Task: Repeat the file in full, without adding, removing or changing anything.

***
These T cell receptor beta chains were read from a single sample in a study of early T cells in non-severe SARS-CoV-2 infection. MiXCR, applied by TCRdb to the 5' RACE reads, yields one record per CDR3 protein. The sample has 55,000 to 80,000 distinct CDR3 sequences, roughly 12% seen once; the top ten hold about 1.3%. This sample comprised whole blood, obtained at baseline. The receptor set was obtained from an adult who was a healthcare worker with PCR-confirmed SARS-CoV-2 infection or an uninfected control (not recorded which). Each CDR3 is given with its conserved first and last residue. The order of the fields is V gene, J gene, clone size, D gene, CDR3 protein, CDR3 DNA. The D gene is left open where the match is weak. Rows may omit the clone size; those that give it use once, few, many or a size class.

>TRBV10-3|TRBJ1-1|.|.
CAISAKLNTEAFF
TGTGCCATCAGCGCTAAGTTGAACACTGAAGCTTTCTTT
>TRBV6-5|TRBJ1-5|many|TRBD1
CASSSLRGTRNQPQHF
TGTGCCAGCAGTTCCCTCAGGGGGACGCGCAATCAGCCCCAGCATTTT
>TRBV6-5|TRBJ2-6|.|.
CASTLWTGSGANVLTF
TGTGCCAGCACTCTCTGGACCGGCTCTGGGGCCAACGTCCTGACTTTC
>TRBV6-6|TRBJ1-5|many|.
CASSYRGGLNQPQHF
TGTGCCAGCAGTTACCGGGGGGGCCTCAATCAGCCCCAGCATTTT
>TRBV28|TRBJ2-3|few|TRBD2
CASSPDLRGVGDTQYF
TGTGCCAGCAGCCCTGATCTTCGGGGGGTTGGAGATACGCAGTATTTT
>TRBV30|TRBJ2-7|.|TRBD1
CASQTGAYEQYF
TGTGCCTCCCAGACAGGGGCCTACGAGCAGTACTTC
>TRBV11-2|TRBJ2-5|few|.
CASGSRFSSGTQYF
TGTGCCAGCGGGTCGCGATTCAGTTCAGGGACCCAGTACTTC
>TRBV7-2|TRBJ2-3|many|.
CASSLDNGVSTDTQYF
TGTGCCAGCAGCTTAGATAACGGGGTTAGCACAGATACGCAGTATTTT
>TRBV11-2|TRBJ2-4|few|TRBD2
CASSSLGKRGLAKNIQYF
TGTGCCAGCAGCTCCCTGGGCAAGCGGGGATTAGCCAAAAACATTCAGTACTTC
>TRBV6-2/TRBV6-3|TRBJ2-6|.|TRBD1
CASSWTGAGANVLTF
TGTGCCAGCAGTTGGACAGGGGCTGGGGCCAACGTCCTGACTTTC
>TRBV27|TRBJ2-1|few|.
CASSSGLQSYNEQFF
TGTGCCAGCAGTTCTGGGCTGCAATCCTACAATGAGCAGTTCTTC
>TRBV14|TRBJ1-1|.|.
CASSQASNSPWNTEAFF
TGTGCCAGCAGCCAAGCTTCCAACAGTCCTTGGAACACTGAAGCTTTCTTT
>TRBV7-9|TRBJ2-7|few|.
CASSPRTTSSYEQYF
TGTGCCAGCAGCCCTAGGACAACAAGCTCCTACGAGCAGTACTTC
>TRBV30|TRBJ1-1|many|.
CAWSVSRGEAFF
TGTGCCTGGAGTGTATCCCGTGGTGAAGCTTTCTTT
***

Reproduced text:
These T cell receptor beta chains were read from a single sample in a study of early T cells in non-severe SARS-CoV-2 infection. MiXCR, applied by TCRdb to the 5' RACE reads, yields one record per CDR3 protein. The sample has 55,000 to 80,000 distinct CDR3 sequences, roughly 12% seen once; the top ten hold about 1.3%. This sample comprised whole blood, obtained at baseline. The receptor set was obtained from an adult who was a healthcare worker with PCR-confirmed SARS-CoV-2 infection or an uninfected control (not recorded which). Each CDR3 is given with its conserved first and last residue. The order of the fields is V gene, J gene, clone size, D gene, CDR3 protein, CDR3 DNA. The D gene is left open where the match is weak. Rows may omit the clone size; those that give it use once, few, many or a size class.

>TRBV10-3|TRBJ1-1|.|.
CAISAKLNTEAFF
TGTGCCATCAGCGCTAAGTTGAACACTGAAGCTTTCTTT
>TRBV6-5|TRBJ1-5|many|TRBD1
CASSSLRGTRNQPQHF
TGTGCCAGCAGTTCCCTCAGGGGGACGCGCAATCAGCCCCAGCATTTT
>TRBV6-5|TRBJ2-6|.|.
CASTLWTGSGANVLTF
TGTGCCAGCACTCTCTGGACCGGCTCTGGGGCCAACGTCCTGACTTTC
>TRBV6-6|TRBJ1-5|many|.
CASSYRGGLNQPQHF
TGTGCCAGCAGTTACCGGGGGGGCCTCAATCAGCCCCAGCATTTT
>TRBV28|TRBJ2-3|few|TRBD2
CASSPDLRGVGDTQYF
TGTGCCAGCAGCCCTGATCTTCGGGGGGTTGGAGATACGCAGTATTTT
>TRBV30|TRBJ2-7|.|TRBD1
CASQTGAYEQYF
TGTGCCTCCCAGACAGGGGCCTACGAGCAGTACTTC
>TRBV11-2|TRBJ2-5|few|.
CASGSRFSSGTQYF
TGTGCCAGCGGGTCGCGATTCAGTTCAGGGACCCAGTACTTC
>TRBV7-2|TRBJ2-3|many|.
CASSLDNGVSTDTQYF
TGTGCCAGCAGCTTAGATAACGGGGTTAGCACAGATACGCAGTATTTT
>TRBV11-2|TRBJ2-4|few|TRBD2
CASSSLGKRGLAKNIQYF
TGTGCCAGCAGCTCCCTGGGCAAGCGGGGATTAGCCAAAAACATTCAGTACTTC
>TRBV6-2/TRBV6-3|TRBJ2-6|.|TRBD1
CASSWTGAGANVLTF
TGTGCCAGCAGTTGGACAGGGGCTGGGGCCAACGTCCTGACTTTC
>TRBV27|TRBJ2-1|few|.
CASSSGLQSYNEQFF
TGTGCCAGCAGTTCTGGGCTGCAATCCTACAATGAGCAGTTCTTC
>TRBV14|TRBJ1-1|.|.
CASSQASNSPWNTEAFF
TGTGCCAGCAGCCAAGCTTCCAACAGTCCTTGGAACACTGAAGCTTTCTTT
>TRBV7-9|TRBJ2-7|few|.
CASSPRTTSSYEQYF
TGTGCCAGCAGCCCTAGGACAACAAGCTCCTACGAGCAGTACTTC
>TRBV30|TRBJ1-1|many|.
CAWSVSRGEAFF
TGTGCCTGGAGTGTATCCCGTGGTGAAGCTTTCTTT